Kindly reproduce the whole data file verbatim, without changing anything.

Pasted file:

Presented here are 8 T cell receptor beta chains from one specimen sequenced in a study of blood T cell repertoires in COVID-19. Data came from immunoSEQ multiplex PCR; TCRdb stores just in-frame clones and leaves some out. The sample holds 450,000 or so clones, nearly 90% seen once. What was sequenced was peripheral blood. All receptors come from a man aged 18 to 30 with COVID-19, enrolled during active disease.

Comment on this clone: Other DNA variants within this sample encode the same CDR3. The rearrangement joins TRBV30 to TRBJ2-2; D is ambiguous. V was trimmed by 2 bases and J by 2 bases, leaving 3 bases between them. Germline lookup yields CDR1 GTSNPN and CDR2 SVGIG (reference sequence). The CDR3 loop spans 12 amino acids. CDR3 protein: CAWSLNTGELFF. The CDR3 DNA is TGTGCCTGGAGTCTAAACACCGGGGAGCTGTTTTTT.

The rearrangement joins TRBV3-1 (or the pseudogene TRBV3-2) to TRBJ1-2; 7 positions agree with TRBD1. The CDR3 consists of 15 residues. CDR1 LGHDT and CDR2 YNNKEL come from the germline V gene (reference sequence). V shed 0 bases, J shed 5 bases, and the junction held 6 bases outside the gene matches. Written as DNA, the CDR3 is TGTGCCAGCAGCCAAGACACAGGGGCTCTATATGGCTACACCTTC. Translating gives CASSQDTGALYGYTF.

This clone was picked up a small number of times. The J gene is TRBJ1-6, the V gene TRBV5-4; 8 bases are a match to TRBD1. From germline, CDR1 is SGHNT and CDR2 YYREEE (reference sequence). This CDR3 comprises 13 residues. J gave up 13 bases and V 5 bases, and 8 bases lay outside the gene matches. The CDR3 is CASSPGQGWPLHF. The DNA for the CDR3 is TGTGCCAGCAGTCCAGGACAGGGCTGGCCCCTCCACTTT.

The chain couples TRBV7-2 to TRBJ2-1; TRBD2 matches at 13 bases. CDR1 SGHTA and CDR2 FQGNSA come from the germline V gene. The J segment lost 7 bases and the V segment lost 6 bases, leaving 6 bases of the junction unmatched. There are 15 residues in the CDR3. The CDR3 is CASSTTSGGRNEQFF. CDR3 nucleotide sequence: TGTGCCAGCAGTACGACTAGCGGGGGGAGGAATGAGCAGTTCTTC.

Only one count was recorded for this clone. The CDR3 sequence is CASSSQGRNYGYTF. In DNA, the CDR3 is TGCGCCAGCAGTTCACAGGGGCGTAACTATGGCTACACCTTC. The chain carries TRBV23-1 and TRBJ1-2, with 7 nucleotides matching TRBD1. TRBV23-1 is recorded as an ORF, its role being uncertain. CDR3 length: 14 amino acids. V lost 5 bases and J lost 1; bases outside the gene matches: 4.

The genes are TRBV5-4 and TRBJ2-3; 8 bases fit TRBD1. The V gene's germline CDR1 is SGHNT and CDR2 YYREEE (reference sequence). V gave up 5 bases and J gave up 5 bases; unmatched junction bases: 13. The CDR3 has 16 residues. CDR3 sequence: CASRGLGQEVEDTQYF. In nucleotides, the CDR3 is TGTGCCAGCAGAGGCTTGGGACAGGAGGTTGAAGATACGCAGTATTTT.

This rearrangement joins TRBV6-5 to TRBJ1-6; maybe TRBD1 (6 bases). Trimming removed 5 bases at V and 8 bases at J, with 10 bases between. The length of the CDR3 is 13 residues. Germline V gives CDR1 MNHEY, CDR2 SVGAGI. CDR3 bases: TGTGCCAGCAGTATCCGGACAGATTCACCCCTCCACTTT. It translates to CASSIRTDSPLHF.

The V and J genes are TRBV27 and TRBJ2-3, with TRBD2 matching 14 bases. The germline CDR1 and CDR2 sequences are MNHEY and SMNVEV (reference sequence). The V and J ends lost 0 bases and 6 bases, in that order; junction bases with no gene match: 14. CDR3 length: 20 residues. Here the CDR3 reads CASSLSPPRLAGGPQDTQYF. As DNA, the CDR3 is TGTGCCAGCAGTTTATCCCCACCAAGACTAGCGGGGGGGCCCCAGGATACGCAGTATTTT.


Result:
Presented here are 8 T cell receptor beta chains from one specimen sequenced in a study of blood T cell repertoires in COVID-19. Data came from immunoSEQ multiplex PCR; TCRdb stores just in-frame clones and leaves some out. The sample holds 450,000 or so clones, nearly 90% seen once. What was sequenced was peripheral blood. All receptors come from a man aged 18 to 30 with COVID-19, enrolled during active disease.

Comment on this clone: Other DNA variants within this sample encode the same CDR3. The rearrangement joins TRBV30 to TRBJ2-2; D is ambiguous. V was trimmed by 2 bases and J by 2 bases, leaving 3 bases between them. Germline lookup yields CDR1 GTSNPN and CDR2 SVGIG (reference sequence). The CDR3 loop spans 12 amino acids. CDR3 protein: CAWSLNTGELFF. The CDR3 DNA is TGTGCCTGGAGTCTAAACACCGGGGAGCTGTTTTTT.

The rearrangement joins TRBV3-1 (or the pseudogene TRBV3-2) to TRBJ1-2; 7 positions agree with TRBD1. The CDR3 consists of 15 residues. CDR1 LGHDT and CDR2 YNNKEL come from the germline V gene (reference sequence). V shed 0 bases, J shed 5 bases, and the junction held 6 bases outside the gene matches. Written as DNA, the CDR3 is TGTGCCAGCAGCCAAGACACAGGGGCTCTATATGGCTACACCTTC. Translating gives CASSQDTGALYGYTF.

This clone was picked up a small number of times. The J gene is TRBJ1-6, the V gene TRBV5-4; 8 bases are a match to TRBD1. From germline, CDR1 is SGHNT and CDR2 YYREEE (reference sequence). This CDR3 comprises 13 residues. J gave up 13 bases and V 5 bases, and 8 bases lay outside the gene matches. The CDR3 is CASSPGQGWPLHF. The DNA for the CDR3 is TGTGCCAGCAGTCCAGGACAGGGCTGGCCCCTCCACTTT.

The chain couples TRBV7-2 to TRBJ2-1; TRBD2 matches at 13 bases. CDR1 SGHTA and CDR2 FQGNSA come from the germline V gene. The J segment lost 7 bases and the V segment lost 6 bases, leaving 6 bases of the junction unmatched. There are 15 residues in the CDR3. The CDR3 is CASSTTSGGRNEQFF. CDR3 nucleotide sequence: TGTGCCAGCAGTACGACTAGCGGGGGGAGGAATGAGCAGTTCTTC.

Only one count was recorded for this clone. The CDR3 sequence is CASSSQGRNYGYTF. In DNA, the CDR3 is TGCGCCAGCAGTTCACAGGGGCGTAACTATGGCTACACCTTC. The chain carries TRBV23-1 and TRBJ1-2, with 7 nucleotides matching TRBD1. TRBV23-1 is recorded as an ORF, its role being uncertain. CDR3 length: 14 amino acids. V lost 5 bases and J lost 1; bases outside the gene matches: 4.

The genes are TRBV5-4 and TRBJ2-3; 8 bases fit TRBD1. The V gene's germline CDR1 is SGHNT and CDR2 YYREEE (reference sequence). V gave up 5 bases and J gave up 5 bases; unmatched junction bases: 13. The CDR3 has 16 residues. CDR3 sequence: CASRGLGQEVEDTQYF. In nucleotides, the CDR3 is TGTGCCAGCAGAGGCTTGGGACAGGAGGTTGAAGATACGCAGTATTTT.

This rearrangement joins TRBV6-5 to TRBJ1-6; maybe TRBD1 (6 bases). Trimming removed 5 bases at V and 8 bases at J, with 10 bases between. The length of the CDR3 is 13 residues. Germline V gives CDR1 MNHEY, CDR2 SVGAGI. CDR3 bases: TGTGCCAGCAGTATCCGGACAGATTCACCCCTCCACTTT. It translates to CASSIRTDSPLHF.

The V and J genes are TRBV27 and TRBJ2-3, with TRBD2 matching 14 bases. The germline CDR1 and CDR2 sequences are MNHEY and SMNVEV (reference sequence). The V and J ends lost 0 bases and 6 bases, in that order; junction bases with no gene match: 14. CDR3 length: 20 residues. Here the CDR3 reads CASSLSPPRLAGGPQDTQYF. As DNA, the CDR3 is TGTGCCAGCAGTTTATCCCCACCAAGACTAGCGGGGGGGCCCCAGGATACGCAGTATTTT.